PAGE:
Politics Sector News — 05 April 2016

Colin Barnett has warned of a funding black hole in the $22 billion National Disability Insurance Scheme and the risk of it being exploited by profit-focused corporates.

The Premier said Australia’s political leaders were “being a bit cute” about the full cost of the insurance scheme.

He said the blowout was “way beyond what’s being talked about” and preparation for the full NDIS rollout was “progressing fairly slowly”.

“We know enough to know the final cost has blown out and that’s because of people using the service, the cost of delivery,” Mr Barnett said. “We don’t know exactly but it’s not marginal.”

A spokeswoman for Federal Social Services Minister Christian Porter denied there had been a budget blowout.

But she confirmed the rollout of the full NDIS would be delayed in WA, despite it beginning in all other States and Territories in July.

After former disability services minister Helen Morton’s exit from State Cabinet last week, Mr Barnett said there would be no change of direction from the State Government on the NDIS.

He still wanted WA to administer delivery of its disability services, rather than outsourcing them to the National Disability Insurance Agency in Geelong like the other States.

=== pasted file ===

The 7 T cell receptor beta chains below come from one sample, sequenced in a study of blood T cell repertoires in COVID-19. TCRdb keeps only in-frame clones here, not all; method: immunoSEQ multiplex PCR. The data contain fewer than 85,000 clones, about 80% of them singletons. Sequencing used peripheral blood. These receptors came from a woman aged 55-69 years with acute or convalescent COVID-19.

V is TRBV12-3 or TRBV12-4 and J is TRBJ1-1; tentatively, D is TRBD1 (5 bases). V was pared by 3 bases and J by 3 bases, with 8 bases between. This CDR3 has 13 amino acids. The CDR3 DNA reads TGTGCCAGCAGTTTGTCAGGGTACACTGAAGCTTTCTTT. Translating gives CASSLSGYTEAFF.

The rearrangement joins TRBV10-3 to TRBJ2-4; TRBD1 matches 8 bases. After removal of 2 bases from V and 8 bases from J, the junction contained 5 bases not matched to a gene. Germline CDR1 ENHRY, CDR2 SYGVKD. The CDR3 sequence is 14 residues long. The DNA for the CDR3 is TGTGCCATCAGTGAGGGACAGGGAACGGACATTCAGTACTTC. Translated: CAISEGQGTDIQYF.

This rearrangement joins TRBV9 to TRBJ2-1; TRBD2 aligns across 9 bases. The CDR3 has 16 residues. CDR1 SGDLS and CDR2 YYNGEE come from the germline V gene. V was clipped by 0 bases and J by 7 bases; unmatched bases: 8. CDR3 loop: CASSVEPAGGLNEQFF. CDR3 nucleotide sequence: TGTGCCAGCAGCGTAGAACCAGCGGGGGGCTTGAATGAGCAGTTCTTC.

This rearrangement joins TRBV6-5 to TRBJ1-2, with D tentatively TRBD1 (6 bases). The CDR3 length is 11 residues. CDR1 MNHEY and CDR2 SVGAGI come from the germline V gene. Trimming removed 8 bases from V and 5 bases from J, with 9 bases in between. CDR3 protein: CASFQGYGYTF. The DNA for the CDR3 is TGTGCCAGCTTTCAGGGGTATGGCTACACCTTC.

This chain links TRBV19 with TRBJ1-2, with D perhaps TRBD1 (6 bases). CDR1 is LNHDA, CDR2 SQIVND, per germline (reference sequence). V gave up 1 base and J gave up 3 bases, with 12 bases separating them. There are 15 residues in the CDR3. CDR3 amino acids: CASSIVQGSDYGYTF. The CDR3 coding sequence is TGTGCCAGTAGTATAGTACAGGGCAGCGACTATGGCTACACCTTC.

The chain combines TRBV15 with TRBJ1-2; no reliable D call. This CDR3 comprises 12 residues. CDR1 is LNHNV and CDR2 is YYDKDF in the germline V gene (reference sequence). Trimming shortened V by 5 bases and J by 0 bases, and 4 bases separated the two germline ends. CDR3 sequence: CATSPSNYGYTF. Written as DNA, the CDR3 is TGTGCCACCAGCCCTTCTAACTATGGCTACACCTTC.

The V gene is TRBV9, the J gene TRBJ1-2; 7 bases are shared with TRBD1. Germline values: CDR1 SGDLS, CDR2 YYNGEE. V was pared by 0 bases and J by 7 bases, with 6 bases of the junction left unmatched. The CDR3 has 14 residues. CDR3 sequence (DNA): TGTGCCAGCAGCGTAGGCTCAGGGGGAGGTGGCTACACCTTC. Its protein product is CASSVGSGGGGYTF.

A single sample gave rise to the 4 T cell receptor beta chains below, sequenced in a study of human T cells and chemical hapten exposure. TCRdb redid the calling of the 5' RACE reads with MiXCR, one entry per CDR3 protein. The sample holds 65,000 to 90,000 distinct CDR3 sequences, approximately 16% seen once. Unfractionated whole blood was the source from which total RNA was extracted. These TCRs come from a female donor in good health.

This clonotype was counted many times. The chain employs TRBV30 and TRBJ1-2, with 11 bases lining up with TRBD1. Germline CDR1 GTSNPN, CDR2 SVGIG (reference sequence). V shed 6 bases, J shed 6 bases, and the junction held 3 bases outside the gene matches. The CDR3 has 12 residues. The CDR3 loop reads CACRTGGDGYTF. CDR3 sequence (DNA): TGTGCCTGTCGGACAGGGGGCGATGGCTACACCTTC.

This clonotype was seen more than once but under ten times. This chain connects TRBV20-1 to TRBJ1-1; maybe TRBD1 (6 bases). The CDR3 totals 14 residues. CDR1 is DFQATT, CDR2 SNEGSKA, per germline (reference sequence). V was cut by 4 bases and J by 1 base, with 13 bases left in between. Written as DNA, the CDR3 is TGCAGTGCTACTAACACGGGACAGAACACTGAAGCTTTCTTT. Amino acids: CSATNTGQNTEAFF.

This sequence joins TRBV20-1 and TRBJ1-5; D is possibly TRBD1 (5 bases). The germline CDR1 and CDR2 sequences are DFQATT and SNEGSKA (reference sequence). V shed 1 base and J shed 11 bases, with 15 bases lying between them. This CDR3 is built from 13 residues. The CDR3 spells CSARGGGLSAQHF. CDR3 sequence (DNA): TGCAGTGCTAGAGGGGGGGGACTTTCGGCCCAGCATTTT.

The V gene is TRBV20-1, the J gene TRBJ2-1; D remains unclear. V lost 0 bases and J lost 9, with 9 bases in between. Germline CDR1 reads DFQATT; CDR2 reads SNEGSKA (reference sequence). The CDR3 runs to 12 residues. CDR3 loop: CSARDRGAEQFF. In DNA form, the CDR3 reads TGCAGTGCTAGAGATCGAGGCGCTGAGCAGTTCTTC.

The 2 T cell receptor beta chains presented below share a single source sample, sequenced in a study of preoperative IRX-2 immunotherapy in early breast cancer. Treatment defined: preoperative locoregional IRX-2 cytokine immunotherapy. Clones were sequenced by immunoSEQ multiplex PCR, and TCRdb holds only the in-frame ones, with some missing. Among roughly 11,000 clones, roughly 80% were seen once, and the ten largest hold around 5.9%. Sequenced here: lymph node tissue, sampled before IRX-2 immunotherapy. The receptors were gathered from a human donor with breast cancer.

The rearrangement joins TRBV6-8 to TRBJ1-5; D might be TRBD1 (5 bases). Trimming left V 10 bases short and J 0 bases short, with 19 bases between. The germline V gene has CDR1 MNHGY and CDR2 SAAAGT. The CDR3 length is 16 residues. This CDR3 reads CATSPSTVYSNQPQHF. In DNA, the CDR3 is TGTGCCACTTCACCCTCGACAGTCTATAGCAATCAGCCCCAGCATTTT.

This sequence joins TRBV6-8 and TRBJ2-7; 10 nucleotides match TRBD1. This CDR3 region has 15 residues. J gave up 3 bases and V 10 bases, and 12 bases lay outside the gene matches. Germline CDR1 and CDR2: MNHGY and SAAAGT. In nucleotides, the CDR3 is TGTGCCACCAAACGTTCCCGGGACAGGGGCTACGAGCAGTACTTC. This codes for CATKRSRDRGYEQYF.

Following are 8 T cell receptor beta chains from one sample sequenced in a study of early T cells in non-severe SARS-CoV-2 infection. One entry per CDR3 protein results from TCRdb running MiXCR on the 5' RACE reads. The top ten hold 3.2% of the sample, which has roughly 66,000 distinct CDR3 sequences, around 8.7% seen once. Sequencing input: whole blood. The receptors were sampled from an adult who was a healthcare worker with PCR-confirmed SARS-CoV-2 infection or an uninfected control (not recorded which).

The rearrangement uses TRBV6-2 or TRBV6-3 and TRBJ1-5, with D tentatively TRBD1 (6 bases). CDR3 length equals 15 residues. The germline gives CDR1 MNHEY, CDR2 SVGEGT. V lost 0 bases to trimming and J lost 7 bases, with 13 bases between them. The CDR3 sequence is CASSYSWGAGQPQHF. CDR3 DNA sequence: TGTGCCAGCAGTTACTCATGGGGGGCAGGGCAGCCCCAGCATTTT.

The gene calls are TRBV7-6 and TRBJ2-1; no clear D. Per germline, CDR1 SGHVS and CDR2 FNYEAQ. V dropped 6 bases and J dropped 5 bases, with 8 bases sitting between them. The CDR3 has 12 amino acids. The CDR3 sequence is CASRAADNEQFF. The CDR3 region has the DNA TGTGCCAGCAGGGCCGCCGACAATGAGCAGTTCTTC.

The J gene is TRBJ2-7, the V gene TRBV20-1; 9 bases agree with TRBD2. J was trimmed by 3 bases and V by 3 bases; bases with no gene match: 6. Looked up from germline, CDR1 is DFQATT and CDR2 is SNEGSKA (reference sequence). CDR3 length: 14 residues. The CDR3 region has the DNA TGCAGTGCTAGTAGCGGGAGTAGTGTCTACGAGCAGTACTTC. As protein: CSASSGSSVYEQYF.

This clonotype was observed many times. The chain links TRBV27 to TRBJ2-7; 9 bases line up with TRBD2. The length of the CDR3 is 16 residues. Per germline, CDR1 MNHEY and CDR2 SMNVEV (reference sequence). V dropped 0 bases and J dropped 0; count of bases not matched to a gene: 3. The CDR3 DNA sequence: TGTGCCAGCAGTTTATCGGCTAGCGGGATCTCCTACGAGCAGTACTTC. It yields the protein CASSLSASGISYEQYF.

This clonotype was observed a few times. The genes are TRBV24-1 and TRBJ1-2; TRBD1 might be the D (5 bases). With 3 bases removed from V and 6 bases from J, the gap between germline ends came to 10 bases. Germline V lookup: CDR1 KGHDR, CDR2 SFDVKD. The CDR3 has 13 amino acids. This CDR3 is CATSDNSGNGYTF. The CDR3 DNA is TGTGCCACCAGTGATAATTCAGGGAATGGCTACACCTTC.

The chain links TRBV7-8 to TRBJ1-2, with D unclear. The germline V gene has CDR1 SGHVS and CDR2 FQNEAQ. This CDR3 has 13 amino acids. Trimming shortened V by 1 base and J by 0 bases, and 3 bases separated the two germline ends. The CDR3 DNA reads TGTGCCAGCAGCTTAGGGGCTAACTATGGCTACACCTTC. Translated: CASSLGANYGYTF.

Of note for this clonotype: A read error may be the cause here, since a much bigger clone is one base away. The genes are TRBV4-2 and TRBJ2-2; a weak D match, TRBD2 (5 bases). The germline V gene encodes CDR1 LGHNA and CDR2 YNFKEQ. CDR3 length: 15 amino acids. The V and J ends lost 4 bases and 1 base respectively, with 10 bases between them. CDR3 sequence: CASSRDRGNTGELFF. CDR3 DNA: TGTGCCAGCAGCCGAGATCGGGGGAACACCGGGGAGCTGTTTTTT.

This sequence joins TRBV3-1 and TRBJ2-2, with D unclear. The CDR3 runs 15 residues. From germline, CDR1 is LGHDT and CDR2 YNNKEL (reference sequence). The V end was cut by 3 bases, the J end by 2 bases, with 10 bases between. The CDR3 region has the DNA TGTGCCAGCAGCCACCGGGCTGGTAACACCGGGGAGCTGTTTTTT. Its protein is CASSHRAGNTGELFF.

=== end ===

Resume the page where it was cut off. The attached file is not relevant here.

Noting that the not-for-profit sector had run WA’s disability services for the past 25 years, he cautioned other States they were going into “uncharted waters”.

Mission-focused not-for-profit organisations received much of WA’s disability funding to deliver services, but the NDIS opened it up to for-profit service providers.

“You will get full-profit organisations coming in, seeking a huge business opportunity and they may be very, very good but that’s not consistent with the way in which it’s developed,” Mr Barnett said.

Mr Porter’s spokeswoman said estimates were that about 460,000 people would be eligible for the NDIS at a cost of about $22 billion in 2019-20. She said the scheme would be rolled out using a “carefully managed, staged approach” to ensure the best outcomes for people with a disability and their families.

The future rollout of the NDIS in WA would be informed by the outcomes of the independent comparative evaluation of two trials in WA — the State Government’s My Way model in the Lower South West, Cockburn and Kwinana, and the Federal Government’s NDIA-run model in the Perth Hills — due to be completed in August.

This article first appeared on ‘The West Australian’ on 5 April 2016.

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